Should be fun!  -Denise

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8 Responses to “Got Garlic? Yes! The Garlic Shipment Is IN”

  1. sansley October 8, 2012 at 11:06 PM #

    This all sounds good, and I am excited about garlic!

Trackbacks/Pingbacks

  1. Garlic Planting & Garden Winterizing « Concord Village EarthLab - November 6, 2012

    […] 'id': '730', 'caption': ''} ] ; slideShow.init(); } );  Over the past weekend, a few of us planted garlic in the bed next to the strawberries. Then we added some mulch and secured the soil with hardware […]

  2. Is that a garlic plant I spy? « Concord Village EarthLab - December 16, 2012

    […] see green sprouts popping out of the ground.  Is the garlic growing already?  According to the calendar from the garlic farm, this doesn’t typically happen until January, but I guess that isn’t too far […]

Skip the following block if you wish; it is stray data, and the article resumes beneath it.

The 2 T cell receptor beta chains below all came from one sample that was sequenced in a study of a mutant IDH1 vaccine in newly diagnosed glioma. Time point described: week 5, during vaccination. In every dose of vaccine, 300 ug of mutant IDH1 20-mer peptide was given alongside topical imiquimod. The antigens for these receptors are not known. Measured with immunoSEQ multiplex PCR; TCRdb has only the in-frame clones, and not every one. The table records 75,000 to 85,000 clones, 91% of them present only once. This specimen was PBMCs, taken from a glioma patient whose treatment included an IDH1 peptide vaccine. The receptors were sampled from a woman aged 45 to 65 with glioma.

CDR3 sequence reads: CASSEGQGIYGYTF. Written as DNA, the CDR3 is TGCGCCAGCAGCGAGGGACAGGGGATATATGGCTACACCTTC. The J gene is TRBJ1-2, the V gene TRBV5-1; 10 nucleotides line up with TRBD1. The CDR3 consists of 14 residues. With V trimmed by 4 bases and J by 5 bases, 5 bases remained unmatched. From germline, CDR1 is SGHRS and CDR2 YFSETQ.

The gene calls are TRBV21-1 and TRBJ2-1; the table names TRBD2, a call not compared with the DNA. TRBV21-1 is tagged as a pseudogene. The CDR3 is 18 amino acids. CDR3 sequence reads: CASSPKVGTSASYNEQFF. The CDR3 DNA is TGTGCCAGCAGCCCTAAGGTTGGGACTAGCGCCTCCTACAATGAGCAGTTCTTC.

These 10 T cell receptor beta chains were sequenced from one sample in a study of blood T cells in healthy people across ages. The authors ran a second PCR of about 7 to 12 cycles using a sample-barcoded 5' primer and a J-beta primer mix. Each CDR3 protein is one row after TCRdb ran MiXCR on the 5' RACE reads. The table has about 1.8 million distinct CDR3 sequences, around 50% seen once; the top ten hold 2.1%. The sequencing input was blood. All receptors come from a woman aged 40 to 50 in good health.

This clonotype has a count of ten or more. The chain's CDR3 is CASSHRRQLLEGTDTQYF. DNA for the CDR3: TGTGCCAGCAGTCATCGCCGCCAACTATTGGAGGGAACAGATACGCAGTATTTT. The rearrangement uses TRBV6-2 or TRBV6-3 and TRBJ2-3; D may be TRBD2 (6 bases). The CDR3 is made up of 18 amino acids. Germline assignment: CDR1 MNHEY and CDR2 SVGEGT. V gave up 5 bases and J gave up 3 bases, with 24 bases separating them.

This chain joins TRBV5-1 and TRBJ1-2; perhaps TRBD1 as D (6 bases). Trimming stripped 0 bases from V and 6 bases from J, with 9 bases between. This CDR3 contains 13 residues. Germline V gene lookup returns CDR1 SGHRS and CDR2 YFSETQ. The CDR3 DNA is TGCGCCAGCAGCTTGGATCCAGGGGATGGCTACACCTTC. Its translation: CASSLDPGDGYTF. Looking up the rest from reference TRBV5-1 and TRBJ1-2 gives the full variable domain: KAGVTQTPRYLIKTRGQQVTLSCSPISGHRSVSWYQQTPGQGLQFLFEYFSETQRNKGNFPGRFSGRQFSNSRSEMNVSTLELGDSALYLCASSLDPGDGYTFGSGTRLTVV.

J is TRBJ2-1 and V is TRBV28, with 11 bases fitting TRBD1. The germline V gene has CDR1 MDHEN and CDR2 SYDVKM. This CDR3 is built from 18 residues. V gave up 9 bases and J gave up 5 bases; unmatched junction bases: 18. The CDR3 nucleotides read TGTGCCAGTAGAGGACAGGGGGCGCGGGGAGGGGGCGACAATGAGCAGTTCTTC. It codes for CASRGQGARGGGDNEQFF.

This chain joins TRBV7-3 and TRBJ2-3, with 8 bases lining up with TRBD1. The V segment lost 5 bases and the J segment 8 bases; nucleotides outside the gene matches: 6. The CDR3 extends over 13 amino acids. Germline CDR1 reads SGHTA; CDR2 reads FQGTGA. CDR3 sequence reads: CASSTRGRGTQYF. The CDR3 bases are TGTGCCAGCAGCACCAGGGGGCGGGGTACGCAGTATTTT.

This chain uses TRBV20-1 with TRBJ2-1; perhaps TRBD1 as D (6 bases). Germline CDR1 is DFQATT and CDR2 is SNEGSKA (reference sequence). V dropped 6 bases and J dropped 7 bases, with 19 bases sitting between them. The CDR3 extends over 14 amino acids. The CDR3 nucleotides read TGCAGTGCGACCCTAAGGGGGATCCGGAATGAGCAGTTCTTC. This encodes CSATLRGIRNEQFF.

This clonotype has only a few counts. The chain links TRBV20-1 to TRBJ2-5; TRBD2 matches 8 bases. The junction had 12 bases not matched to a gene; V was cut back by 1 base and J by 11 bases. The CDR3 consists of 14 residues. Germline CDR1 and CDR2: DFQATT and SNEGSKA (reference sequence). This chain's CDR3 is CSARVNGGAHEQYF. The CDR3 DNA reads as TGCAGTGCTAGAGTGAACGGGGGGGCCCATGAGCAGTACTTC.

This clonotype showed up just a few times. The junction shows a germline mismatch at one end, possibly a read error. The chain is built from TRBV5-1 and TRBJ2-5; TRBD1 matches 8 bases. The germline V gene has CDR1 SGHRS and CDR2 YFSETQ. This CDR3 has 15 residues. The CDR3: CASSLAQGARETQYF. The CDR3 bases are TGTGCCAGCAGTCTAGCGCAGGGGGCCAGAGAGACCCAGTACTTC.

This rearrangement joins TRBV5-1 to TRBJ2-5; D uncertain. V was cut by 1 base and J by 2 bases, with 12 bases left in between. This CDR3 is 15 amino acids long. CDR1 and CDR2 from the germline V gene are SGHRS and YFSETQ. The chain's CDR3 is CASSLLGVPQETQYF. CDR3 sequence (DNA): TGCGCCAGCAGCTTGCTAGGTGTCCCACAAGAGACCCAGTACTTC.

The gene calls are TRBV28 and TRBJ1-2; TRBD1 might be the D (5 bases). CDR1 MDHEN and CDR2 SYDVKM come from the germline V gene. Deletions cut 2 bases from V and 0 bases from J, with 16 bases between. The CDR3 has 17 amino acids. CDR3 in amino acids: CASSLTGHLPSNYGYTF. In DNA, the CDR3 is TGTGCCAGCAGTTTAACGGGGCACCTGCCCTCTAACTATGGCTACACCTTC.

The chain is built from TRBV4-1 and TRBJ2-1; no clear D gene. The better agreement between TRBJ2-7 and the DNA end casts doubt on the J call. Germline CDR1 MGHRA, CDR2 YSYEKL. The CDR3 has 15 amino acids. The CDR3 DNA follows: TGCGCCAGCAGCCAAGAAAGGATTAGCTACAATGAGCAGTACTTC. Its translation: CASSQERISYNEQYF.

3. Still Waiting to Harvest Garlic… | alternahealthgrrrl - May 25, 2013

    […] garlic came from Hood River Organic, a farm that offers this harvesting advice on their garlic calendar: […]

  4. Still Waiting to Harvest the Garlic… | Concord Village EarthLab - May 25, 2013

    […] Our garlic came from Hood River Organic, a farm that offers this harvesting advice on their garlic calendar:   Harvesting Garlic  When the leaves of the garlic plant begin to turn brown, it is time for harvesting garlic. You want to harvest your garlic when the plant has three to four fairly strong green leaves remaining. Keep an eye on your softnecks because they will be ready to harvest earlier than the hardnecks.   […]

  5. Let’s Harvest Some Garlic | Concord Village EarthLab - June 15, 2013

    […] For more info, check out these posts RE garlic planting and growing. […]

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    […] we harvested half of the garlic crop in June, I dried the garlic for about 3 weeks.  It’s ready to try!  Let’s divvy it up after this evening’s […]

  7. Incoming Garlic Grow Bags | Concord Village EarthLab - October 15, 2013

    […] is sold out, because growing garlic is “hot.” I’ll use what’s left from this year’s crop, but ideally I’d like to do a more varied selection of hard-neck garlics –and I’m […]